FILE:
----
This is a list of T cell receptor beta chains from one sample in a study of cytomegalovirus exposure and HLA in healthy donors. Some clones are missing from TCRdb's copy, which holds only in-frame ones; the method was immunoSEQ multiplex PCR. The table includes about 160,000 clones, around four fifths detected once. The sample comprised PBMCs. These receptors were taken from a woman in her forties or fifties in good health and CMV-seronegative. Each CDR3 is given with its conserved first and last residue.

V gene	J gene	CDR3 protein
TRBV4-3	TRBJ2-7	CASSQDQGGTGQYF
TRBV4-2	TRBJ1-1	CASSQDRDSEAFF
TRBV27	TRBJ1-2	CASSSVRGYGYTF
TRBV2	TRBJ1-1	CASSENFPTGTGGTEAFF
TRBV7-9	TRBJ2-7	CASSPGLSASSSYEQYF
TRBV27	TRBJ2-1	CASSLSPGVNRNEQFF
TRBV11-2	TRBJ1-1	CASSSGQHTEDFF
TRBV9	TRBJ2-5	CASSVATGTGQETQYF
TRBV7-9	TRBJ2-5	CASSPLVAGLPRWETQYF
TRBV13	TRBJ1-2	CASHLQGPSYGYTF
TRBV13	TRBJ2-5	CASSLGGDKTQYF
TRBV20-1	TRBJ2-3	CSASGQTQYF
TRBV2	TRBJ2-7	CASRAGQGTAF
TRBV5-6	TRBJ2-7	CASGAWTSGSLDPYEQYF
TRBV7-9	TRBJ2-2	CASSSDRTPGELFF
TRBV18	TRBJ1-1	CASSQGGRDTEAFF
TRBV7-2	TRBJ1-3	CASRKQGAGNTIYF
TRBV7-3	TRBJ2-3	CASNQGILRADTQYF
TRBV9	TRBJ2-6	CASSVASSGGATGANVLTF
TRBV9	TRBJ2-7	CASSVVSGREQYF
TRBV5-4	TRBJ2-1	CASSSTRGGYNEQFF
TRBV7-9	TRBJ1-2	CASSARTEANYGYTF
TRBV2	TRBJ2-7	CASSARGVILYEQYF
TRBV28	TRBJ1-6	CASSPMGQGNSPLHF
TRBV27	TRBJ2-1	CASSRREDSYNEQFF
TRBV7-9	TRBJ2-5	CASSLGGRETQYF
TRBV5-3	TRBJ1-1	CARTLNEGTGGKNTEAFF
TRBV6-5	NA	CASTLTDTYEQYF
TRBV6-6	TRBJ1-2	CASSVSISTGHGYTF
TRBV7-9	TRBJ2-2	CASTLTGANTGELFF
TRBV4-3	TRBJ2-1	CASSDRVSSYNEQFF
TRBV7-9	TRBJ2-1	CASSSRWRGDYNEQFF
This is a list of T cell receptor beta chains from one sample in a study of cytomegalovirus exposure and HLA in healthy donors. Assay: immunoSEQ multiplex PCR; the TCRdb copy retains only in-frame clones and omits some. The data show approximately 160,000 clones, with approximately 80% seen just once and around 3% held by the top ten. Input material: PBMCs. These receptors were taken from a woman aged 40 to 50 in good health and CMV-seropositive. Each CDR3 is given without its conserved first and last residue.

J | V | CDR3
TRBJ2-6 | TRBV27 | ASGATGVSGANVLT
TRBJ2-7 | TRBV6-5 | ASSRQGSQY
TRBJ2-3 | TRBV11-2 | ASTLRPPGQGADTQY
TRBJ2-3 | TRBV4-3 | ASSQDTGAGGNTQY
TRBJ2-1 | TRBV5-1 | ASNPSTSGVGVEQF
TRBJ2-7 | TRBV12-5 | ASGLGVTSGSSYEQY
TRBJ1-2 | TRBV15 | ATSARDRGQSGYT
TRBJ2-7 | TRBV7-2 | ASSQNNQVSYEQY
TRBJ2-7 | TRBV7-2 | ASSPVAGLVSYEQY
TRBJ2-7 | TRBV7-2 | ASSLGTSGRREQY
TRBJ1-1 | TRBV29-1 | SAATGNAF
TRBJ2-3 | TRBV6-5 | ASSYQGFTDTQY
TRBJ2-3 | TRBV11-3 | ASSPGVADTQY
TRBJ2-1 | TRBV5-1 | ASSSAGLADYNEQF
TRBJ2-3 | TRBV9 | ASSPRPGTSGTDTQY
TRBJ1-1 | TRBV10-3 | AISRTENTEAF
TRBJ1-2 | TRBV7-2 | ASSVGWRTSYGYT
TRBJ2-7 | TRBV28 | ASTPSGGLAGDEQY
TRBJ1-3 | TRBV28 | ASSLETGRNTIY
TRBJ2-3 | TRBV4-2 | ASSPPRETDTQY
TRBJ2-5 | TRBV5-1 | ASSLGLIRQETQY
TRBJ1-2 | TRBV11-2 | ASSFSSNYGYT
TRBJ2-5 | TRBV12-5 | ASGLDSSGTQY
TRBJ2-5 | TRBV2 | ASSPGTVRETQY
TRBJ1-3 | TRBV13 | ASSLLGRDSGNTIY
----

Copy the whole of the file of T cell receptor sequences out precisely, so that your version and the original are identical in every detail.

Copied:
This is a list of T cell receptor beta chains from one sample in a study of cytomegalovirus exposure and HLA in healthy donors. Some clones are missing from TCRdb's copy, which holds only in-frame ones; the method was immunoSEQ multiplex PCR. The table includes about 160,000 clones, around four fifths detected once. The sample comprised PBMCs. These receptors were taken from a woman in her forties or fifties in good health and CMV-seronegative. Each CDR3 is given with its conserved first and last residue.

V gene	J gene	CDR3 protein
TRBV4-3	TRBJ2-7	CASSQDQGGTGQYF
TRBV4-2	TRBJ1-1	CASSQDRDSEAFF
TRBV27	TRBJ1-2	CASSSVRGYGYTF
TRBV2	TRBJ1-1	CASSENFPTGTGGTEAFF
TRBV7-9	TRBJ2-7	CASSPGLSASSSYEQYF
TRBV27	TRBJ2-1	CASSLSPGVNRNEQFF
TRBV11-2	TRBJ1-1	CASSSGQHTEDFF
TRBV9	TRBJ2-5	CASSVATGTGQETQYF
TRBV7-9	TRBJ2-5	CASSPLVAGLPRWETQYF
TRBV13	TRBJ1-2	CASHLQGPSYGYTF
TRBV13	TRBJ2-5	CASSLGGDKTQYF
TRBV20-1	TRBJ2-3	CSASGQTQYF
TRBV2	TRBJ2-7	CASRAGQGTAF
TRBV5-6	TRBJ2-7	CASGAWTSGSLDPYEQYF
TRBV7-9	TRBJ2-2	CASSSDRTPGELFF
TRBV18	TRBJ1-1	CASSQGGRDTEAFF
TRBV7-2	TRBJ1-3	CASRKQGAGNTIYF
TRBV7-3	TRBJ2-3	CASNQGILRADTQYF
TRBV9	TRBJ2-6	CASSVASSGGATGANVLTF
TRBV9	TRBJ2-7	CASSVVSGREQYF
TRBV5-4	TRBJ2-1	CASSSTRGGYNEQFF
TRBV7-9	TRBJ1-2	CASSARTEANYGYTF
TRBV2	TRBJ2-7	CASSARGVILYEQYF
TRBV28	TRBJ1-6	CASSPMGQGNSPLHF
TRBV27	TRBJ2-1	CASSRREDSYNEQFF
TRBV7-9	TRBJ2-5	CASSLGGRETQYF
TRBV5-3	TRBJ1-1	CARTLNEGTGGKNTEAFF
TRBV6-5	NA	CASTLTDTYEQYF
TRBV6-6	TRBJ1-2	CASSVSISTGHGYTF
TRBV7-9	TRBJ2-2	CASTLTGANTGELFF
TRBV4-3	TRBJ2-1	CASSDRVSSYNEQFF
TRBV7-9	TRBJ2-1	CASSSRWRGDYNEQFF
This is a list of T cell receptor beta chains from one sample in a study of cytomegalovirus exposure and HLA in healthy donors. Assay: immunoSEQ multiplex PCR; the TCRdb copy retains only in-frame clones and omits some. The data show approximately 160,000 clones, with approximately 80% seen just once and around 3% held by the top ten. Input material: PBMCs. These receptors were taken from a woman aged 40 to 50 in good health and CMV-seropositive. Each CDR3 is given without its conserved first and last residue.

J | V | CDR3
TRBJ2-6 | TRBV27 | ASGATGVSGANVLT
TRBJ2-7 | TRBV6-5 | ASSRQGSQY
TRBJ2-3 | TRBV11-2 | ASTLRPPGQGADTQY
TRBJ2-3 | TRBV4-3 | ASSQDTGAGGNTQY
TRBJ2-1 | TRBV5-1 | ASNPSTSGVGVEQF
TRBJ2-7 | TRBV12-5 | ASGLGVTSGSSYEQY
TRBJ1-2 | TRBV15 | ATSARDRGQSGYT
TRBJ2-7 | TRBV7-2 | ASSQNNQVSYEQY
TRBJ2-7 | TRBV7-2 | ASSPVAGLVSYEQY
TRBJ2-7 | TRBV7-2 | ASSLGTSGRREQY
TRBJ1-1 | TRBV29-1 | SAATGNAF
TRBJ2-3 | TRBV6-5 | ASSYQGFTDTQY
TRBJ2-3 | TRBV11-3 | ASSPGVADTQY
TRBJ2-1 | TRBV5-1 | ASSSAGLADYNEQF
TRBJ2-3 | TRBV9 | ASSPRPGTSGTDTQY
TRBJ1-1 | TRBV10-3 | AISRTENTEAF
TRBJ1-2 | TRBV7-2 | ASSVGWRTSYGYT
TRBJ2-7 | TRBV28 | ASTPSGGLAGDEQY
TRBJ1-3 | TRBV28 | ASSLETGRNTIY
TRBJ2-3 | TRBV4-2 | ASSPPRETDTQY
TRBJ2-5 | TRBV5-1 | ASSLGLIRQETQY
TRBJ1-2 | TRBV11-2 | ASSFSSNYGYT
TRBJ2-5 | TRBV12-5 | ASGLDSSGTQY
TRBJ2-5 | TRBV2 | ASSPGTVRETQY
TRBJ1-3 | TRBV13 | ASSLLGRDSGNTIY